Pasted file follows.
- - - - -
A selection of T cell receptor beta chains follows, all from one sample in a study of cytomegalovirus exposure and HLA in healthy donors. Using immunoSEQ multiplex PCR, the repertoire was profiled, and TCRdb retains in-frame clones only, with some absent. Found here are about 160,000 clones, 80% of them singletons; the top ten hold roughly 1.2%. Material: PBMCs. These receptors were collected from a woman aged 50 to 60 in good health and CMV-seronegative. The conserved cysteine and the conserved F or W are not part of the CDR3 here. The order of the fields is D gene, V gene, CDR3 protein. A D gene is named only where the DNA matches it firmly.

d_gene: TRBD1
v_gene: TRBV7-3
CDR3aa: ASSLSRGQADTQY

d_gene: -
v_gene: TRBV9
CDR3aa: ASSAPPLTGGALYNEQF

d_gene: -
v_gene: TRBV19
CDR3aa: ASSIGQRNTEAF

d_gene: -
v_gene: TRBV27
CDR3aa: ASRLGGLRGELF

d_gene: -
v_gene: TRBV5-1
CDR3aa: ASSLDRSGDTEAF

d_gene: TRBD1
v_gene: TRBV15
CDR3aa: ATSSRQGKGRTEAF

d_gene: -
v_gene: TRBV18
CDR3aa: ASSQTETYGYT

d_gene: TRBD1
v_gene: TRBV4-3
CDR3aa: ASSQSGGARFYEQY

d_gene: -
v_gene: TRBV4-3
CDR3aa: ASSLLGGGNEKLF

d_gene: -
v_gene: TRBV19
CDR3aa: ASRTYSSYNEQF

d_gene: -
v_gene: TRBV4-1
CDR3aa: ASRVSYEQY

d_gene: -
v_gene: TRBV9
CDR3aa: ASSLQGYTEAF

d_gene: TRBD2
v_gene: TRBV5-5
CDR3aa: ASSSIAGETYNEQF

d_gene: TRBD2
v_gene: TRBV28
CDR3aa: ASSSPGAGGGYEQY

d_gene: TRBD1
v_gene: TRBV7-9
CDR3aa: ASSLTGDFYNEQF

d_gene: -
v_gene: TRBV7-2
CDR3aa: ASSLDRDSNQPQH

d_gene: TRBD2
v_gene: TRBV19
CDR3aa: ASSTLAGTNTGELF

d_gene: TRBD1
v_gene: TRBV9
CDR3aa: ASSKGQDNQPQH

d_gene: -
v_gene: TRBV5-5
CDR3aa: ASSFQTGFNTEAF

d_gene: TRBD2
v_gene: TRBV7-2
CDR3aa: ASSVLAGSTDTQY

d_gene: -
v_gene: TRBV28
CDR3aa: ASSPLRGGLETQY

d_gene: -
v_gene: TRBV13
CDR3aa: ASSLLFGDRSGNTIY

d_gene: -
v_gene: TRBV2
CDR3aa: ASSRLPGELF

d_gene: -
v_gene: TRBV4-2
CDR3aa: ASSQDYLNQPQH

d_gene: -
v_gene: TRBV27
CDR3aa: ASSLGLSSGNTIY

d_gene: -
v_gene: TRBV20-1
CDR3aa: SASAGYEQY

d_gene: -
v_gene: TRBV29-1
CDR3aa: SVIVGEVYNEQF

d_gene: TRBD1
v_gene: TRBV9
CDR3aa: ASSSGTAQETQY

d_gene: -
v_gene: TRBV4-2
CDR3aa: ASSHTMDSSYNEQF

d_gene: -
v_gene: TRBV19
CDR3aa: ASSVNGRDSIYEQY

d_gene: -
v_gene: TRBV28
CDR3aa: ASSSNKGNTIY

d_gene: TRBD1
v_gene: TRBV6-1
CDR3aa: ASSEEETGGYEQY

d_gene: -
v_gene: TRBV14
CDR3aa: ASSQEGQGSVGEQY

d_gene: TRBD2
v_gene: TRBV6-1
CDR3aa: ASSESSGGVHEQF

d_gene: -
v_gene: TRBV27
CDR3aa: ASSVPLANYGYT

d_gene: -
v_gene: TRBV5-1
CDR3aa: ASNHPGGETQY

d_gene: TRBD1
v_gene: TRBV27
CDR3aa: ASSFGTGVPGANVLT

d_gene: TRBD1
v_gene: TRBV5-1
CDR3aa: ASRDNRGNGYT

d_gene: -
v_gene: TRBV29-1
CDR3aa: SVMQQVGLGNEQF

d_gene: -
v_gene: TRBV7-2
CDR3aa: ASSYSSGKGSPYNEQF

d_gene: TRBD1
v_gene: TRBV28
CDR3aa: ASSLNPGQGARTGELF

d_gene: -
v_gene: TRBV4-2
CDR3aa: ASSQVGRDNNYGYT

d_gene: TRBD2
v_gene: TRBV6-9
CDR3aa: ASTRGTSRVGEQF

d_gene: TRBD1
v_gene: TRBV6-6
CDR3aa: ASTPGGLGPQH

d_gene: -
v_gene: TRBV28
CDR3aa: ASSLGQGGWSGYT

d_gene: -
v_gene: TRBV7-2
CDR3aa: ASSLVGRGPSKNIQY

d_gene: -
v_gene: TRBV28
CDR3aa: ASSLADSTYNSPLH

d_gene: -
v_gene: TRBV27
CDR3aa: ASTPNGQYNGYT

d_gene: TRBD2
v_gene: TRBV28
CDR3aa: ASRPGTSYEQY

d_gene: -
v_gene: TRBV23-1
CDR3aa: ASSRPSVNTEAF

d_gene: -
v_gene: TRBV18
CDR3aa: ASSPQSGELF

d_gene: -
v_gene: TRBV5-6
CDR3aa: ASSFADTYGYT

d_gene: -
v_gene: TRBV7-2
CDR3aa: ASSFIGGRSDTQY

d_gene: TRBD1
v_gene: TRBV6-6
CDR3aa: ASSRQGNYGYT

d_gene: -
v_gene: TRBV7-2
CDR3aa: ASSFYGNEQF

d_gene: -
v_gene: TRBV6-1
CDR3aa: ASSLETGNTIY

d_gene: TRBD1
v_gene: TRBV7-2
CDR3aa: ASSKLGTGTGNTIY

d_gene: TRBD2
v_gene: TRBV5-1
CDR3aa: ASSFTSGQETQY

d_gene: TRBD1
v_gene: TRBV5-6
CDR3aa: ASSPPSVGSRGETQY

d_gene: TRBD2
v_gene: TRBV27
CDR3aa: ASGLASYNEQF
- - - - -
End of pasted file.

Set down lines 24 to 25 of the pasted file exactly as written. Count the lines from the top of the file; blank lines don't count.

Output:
v_gene: TRBV4-3
CDR3aa: ASSQSGGARFYEQY